As part of its widespread surveillance of Muslims and Arabs, the New York Police Department has classified entire mosques as terror cells to monitor them, paid informants to “bait” Muslims into crimes, and spied on Muslim student associations at area universities. Those are only part of the program that has been criticized by politicians on both sides of the aisle and the FBI, produced no actual terrorism leads, and bred political and religious suppression of Muslims around the New York City area.
Now, it seems the NYPD may have stooped even lower, using area sports leagues it promoted as a gateway to spy on Arab, Muslim, and South Asian families, as The Nation’s Dave Zirin reported Tuesday:
In 2009, the Arab American Association of New York sponsored the Brooklyn United, a team in the New York Police Department’s youth soccer league. “We were trying to engage with law enforcement, get kids off the street and it was kind of putting out our hand to the NYPD,” said the organization’s Executive Director Linda Sarsour. That first year, the Brooklyn United won the tournament trophy and even posed for the above photo with Police Commissioner Ray Kelly. But by 2011, the AAANY withdrew their sponsorship after learning that the league was also being used as a way to monitor the Arab, Muslim and South Asian players and their families. [...]
“What we know is that they did set up soccer and cricket leagues from youth to adults,” said Apuzzo. “We also know that they encouraged their detectives to join the adult cricket and soccer leagues. I don’t know if we can say they created the leagues for the express purpose of surveillance as opposed to outreach. But we do know from their own documents that they do see these sports leagues as an opportunity to keep tabs on conversations. Either way, we certainly can say that any effort at actual legitimate community outreach can be undermined by the surveillance aspect because it makes people suspicious of motives.”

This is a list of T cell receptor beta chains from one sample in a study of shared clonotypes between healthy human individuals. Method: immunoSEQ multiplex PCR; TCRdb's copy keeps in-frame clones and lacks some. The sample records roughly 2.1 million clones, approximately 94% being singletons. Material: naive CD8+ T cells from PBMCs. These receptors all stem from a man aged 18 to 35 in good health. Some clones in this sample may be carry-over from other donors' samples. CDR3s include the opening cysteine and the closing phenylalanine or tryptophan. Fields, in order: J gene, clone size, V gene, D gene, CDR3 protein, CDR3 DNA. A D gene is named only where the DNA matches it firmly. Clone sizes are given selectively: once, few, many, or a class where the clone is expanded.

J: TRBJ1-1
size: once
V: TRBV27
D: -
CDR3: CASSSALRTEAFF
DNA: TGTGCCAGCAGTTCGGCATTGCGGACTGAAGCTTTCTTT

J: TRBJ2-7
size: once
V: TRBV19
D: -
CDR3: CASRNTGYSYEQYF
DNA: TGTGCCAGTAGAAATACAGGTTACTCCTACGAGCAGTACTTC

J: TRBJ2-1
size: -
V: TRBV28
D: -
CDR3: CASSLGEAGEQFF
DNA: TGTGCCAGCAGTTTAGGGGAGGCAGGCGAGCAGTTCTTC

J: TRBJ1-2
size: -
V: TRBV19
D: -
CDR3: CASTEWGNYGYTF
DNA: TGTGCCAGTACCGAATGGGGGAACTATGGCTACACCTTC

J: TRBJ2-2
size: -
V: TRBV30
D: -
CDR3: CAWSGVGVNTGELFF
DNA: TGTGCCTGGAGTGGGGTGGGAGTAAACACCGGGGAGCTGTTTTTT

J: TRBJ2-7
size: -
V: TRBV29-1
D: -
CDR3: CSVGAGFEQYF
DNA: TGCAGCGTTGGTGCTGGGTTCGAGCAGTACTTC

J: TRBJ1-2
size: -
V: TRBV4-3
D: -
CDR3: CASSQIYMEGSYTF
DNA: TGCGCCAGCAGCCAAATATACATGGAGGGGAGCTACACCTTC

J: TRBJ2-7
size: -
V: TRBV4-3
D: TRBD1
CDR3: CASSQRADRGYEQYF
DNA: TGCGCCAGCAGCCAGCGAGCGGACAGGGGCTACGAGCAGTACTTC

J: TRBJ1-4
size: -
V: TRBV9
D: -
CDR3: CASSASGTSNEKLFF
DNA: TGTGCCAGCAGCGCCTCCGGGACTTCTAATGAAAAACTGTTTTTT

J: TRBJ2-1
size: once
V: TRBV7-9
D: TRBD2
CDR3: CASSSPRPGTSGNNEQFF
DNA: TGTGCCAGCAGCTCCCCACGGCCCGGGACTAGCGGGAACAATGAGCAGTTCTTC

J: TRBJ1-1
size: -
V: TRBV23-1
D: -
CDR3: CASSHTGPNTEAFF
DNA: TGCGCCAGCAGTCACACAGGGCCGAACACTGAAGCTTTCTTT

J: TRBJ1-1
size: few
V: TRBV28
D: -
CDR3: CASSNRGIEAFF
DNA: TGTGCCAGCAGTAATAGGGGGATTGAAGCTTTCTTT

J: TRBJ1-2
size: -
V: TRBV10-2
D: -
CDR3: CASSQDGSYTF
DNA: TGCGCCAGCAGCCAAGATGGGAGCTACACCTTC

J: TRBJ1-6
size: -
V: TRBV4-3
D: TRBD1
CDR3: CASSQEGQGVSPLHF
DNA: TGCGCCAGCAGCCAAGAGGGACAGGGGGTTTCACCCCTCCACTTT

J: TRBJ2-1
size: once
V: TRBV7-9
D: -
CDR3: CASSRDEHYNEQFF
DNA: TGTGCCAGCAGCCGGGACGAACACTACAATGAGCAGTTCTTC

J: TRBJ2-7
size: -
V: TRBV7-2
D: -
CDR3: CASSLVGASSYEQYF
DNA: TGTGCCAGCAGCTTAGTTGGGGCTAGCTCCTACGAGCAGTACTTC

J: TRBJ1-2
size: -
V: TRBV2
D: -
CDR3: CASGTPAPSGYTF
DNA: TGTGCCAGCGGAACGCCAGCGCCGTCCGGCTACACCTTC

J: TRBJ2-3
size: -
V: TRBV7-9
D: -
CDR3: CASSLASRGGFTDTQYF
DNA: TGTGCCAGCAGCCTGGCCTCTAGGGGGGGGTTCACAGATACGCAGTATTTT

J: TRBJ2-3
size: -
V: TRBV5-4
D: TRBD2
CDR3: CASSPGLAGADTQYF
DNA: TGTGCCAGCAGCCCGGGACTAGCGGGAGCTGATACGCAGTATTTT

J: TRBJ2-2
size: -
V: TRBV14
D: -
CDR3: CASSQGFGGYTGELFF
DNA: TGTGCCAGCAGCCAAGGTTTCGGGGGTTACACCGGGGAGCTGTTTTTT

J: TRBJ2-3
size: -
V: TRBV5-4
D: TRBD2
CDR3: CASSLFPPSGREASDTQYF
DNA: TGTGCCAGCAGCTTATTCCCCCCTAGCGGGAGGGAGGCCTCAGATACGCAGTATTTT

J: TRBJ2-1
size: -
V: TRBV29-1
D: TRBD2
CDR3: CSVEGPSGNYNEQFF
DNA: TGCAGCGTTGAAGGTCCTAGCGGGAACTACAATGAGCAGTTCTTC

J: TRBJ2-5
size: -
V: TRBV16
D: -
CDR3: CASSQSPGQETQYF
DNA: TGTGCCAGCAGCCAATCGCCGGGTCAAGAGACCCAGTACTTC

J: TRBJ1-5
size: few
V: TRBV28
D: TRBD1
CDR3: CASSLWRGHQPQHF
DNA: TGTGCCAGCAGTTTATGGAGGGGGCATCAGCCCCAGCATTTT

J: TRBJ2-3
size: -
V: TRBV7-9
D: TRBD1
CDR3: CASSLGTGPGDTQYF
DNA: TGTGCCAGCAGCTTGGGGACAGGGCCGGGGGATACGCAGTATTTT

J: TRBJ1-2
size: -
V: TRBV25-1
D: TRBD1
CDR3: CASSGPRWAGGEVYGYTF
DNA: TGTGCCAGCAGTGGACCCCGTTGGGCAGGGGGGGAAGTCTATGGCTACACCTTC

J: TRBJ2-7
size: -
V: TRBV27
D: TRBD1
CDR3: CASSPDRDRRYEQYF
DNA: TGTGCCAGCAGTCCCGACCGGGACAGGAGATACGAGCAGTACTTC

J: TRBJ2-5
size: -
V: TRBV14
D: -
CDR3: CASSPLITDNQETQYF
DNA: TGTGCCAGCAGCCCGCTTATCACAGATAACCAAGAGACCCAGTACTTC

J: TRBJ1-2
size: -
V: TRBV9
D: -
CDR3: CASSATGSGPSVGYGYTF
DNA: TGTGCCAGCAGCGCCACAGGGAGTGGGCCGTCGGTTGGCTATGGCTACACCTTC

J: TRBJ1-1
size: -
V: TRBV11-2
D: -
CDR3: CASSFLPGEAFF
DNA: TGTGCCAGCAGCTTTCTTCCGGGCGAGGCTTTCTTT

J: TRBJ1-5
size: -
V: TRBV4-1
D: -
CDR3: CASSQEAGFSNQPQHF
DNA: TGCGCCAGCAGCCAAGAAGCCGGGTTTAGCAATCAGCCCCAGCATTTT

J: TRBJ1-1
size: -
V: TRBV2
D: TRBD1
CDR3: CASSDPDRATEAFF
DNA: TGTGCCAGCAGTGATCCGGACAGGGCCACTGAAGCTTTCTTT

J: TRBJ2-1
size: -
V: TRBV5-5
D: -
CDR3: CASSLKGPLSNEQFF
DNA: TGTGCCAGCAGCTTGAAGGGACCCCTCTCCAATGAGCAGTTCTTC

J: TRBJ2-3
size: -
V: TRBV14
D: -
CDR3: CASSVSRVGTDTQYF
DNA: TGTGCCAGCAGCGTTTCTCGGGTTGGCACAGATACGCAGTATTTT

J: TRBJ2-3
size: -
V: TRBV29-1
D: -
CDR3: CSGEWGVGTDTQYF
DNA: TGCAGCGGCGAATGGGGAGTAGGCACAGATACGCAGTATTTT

The NYPD hasn’t commented on the matter, so there’s no concrete evidence yet that the cricket and soccer leagues were being used to monitor Muslim and Arab communities. But given the NYPD’s history, it isn’t hard to imagine the department taking such actions, and as Zirin notes, just the belief that they are being subjected to surveillance can have harmful consequences for both individuals and communities.
None of the NYPD’s surveillance of Muslims and South Asians is acceptable, particularly since it hasn’t been effective in producing leads even as Mayor Michael Bloomberg defends the programs. But to use sports, something that should bring together and enhance communities, particularly those as diverse as New York City, is even worse. As my colleague Nicole Flatow has written, recent studies have shown that “this systematic surveillance has had a severe chilling effect on Muslims’ speech, religious activity, and community life,” making them suspicious of participating in basic community involvement and exercising their most basic American rights. Tomorrow is the 12th anniversary of the 9/11 terrorist attacks that hit New York, Washington, and Pennsylvania, but this is a reminder that the fear that has gripped many parts of this country since that day — the fear that has inspired our society to take actions that prevent other Americans from participating in such basic community activities as playing sports with each other — isn’t making us safer or better or more American. Instead, it’s undermining everything we supposedly stand for.